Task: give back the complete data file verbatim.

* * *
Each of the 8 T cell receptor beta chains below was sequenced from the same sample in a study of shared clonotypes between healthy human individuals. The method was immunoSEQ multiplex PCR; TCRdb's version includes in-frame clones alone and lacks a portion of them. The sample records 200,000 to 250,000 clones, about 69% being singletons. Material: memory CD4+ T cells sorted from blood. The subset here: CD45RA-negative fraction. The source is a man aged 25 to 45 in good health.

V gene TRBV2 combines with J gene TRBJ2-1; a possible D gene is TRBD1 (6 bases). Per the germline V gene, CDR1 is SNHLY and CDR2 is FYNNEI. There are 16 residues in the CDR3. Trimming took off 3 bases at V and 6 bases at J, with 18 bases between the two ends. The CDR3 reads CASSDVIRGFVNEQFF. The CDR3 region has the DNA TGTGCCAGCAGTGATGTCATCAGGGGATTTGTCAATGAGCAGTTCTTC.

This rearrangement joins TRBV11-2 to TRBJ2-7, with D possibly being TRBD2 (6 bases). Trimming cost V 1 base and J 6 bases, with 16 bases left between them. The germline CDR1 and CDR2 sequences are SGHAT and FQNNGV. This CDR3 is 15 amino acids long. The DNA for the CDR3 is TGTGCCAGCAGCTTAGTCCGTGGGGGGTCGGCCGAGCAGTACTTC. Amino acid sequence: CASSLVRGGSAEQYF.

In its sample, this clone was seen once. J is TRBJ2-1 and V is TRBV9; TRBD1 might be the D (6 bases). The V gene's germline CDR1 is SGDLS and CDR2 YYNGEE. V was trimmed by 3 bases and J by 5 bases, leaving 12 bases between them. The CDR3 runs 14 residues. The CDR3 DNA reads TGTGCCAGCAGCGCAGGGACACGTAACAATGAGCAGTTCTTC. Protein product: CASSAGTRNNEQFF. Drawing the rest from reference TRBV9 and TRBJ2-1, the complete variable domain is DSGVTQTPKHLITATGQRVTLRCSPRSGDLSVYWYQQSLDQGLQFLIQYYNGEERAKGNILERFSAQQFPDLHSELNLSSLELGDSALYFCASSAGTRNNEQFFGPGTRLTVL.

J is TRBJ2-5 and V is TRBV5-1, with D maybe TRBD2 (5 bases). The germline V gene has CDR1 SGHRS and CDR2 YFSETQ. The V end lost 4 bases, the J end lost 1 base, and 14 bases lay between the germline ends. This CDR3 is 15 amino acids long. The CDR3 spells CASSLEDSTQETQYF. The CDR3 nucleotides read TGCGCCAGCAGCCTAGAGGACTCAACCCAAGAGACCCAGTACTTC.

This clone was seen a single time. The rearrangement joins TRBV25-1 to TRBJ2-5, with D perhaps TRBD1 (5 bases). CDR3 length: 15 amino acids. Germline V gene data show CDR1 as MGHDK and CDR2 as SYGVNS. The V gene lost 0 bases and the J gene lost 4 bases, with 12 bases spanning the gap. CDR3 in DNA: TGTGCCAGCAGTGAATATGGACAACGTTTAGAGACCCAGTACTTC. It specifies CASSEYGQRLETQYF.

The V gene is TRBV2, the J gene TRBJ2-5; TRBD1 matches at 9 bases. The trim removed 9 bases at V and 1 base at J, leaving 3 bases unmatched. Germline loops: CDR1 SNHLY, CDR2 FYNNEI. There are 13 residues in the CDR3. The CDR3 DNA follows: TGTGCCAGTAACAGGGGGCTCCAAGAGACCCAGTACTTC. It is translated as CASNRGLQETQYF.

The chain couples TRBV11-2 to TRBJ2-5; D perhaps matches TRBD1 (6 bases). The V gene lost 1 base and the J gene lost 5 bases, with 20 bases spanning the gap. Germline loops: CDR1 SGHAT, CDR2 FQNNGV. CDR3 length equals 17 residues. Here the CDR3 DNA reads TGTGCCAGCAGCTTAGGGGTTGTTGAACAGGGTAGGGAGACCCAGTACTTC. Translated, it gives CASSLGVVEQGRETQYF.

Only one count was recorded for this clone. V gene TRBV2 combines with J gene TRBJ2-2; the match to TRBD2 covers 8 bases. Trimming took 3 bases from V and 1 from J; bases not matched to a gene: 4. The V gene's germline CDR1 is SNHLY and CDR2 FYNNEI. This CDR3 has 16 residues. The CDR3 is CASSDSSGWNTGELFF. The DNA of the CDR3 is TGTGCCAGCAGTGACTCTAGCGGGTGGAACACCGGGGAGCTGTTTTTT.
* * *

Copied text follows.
Each of the 8 T cell receptor beta chains below was sequenced from the same sample in a study of shared clonotypes between healthy human individuals. The method was immunoSEQ multiplex PCR; TCRdb's version includes in-frame clones alone and lacks a portion of them. The sample records 200,000 to 250,000 clones, about 69% being singletons. Material: memory CD4+ T cells sorted from blood. The subset here: CD45RA-negative fraction. The source is a man aged 25 to 45 in good health.

V gene TRBV2 combines with J gene TRBJ2-1; a possible D gene is TRBD1 (6 bases). Per the germline V gene, CDR1 is SNHLY and CDR2 is FYNNEI. There are 16 residues in the CDR3. Trimming took off 3 bases at V and 6 bases at J, with 18 bases between the two ends. The CDR3 reads CASSDVIRGFVNEQFF. The CDR3 region has the DNA TGTGCCAGCAGTGATGTCATCAGGGGATTTGTCAATGAGCAGTTCTTC.

This rearrangement joins TRBV11-2 to TRBJ2-7, with D possibly being TRBD2 (6 bases). Trimming cost V 1 base and J 6 bases, with 16 bases left between them. The germline CDR1 and CDR2 sequences are SGHAT and FQNNGV. This CDR3 is 15 amino acids long. The DNA for the CDR3 is TGTGCCAGCAGCTTAGTCCGTGGGGGGTCGGCCGAGCAGTACTTC. Amino acid sequence: CASSLVRGGSAEQYF.

In its sample, this clone was seen once. J is TRBJ2-1 and V is TRBV9; TRBD1 might be the D (6 bases). The V gene's germline CDR1 is SGDLS and CDR2 YYNGEE. V was trimmed by 3 bases and J by 5 bases, leaving 12 bases between them. The CDR3 runs 14 residues. The CDR3 DNA reads TGTGCCAGCAGCGCAGGGACACGTAACAATGAGCAGTTCTTC. Protein product: CASSAGTRNNEQFF. Drawing the rest from reference TRBV9 and TRBJ2-1, the complete variable domain is DSGVTQTPKHLITATGQRVTLRCSPRSGDLSVYWYQQSLDQGLQFLIQYYNGEERAKGNILERFSAQQFPDLHSELNLSSLELGDSALYFCASSAGTRNNEQFFGPGTRLTVL.

J is TRBJ2-5 and V is TRBV5-1, with D maybe TRBD2 (5 bases). The germline V gene has CDR1 SGHRS and CDR2 YFSETQ. The V end lost 4 bases, the J end lost 1 base, and 14 bases lay between the germline ends. This CDR3 is 15 amino acids long. The CDR3 spells CASSLEDSTQETQYF. The CDR3 nucleotides read TGCGCCAGCAGCCTAGAGGACTCAACCCAAGAGACCCAGTACTTC.

This clone was seen a single time. The rearrangement joins TRBV25-1 to TRBJ2-5, with D perhaps TRBD1 (5 bases). CDR3 length: 15 amino acids. Germline V gene data show CDR1 as MGHDK and CDR2 as SYGVNS. The V gene lost 0 bases and the J gene lost 4 bases, with 12 bases spanning the gap. CDR3 in DNA: TGTGCCAGCAGTGAATATGGACAACGTTTAGAGACCCAGTACTTC. It specifies CASSEYGQRLETQYF.

The V gene is TRBV2, the J gene TRBJ2-5; TRBD1 matches at 9 bases. The trim removed 9 bases at V and 1 base at J, leaving 3 bases unmatched. Germline loops: CDR1 SNHLY, CDR2 FYNNEI. There are 13 residues in the CDR3. The CDR3 DNA follows: TGTGCCAGTAACAGGGGGCTCCAAGAGACCCAGTACTTC. It is translated as CASNRGLQETQYF.

The chain couples TRBV11-2 to TRBJ2-5; D perhaps matches TRBD1 (6 bases). The V gene lost 1 base and the J gene lost 5 bases, with 20 bases spanning the gap. Germline loops: CDR1 SGHAT, CDR2 FQNNGV. CDR3 length equals 17 residues. Here the CDR3 DNA reads TGTGCCAGCAGCTTAGGGGTTGTTGAACAGGGTAGGGAGACCCAGTACTTC. Translated, it gives CASSLGVVEQGRETQYF.

Only one count was recorded for this clone. V gene TRBV2 combines with J gene TRBJ2-2; the match to TRBD2 covers 8 bases. Trimming took 3 bases from V and 1 from J; bases not matched to a gene: 4. The V gene's germline CDR1 is SNHLY and CDR2 FYNNEI. This CDR3 has 16 residues. The CDR3 is CASSDSSGWNTGELFF. The DNA of the CDR3 is TGTGCCAGCAGTGACTCTAGCGGGTGGAACACCGGGGAGCTGTTTTTT.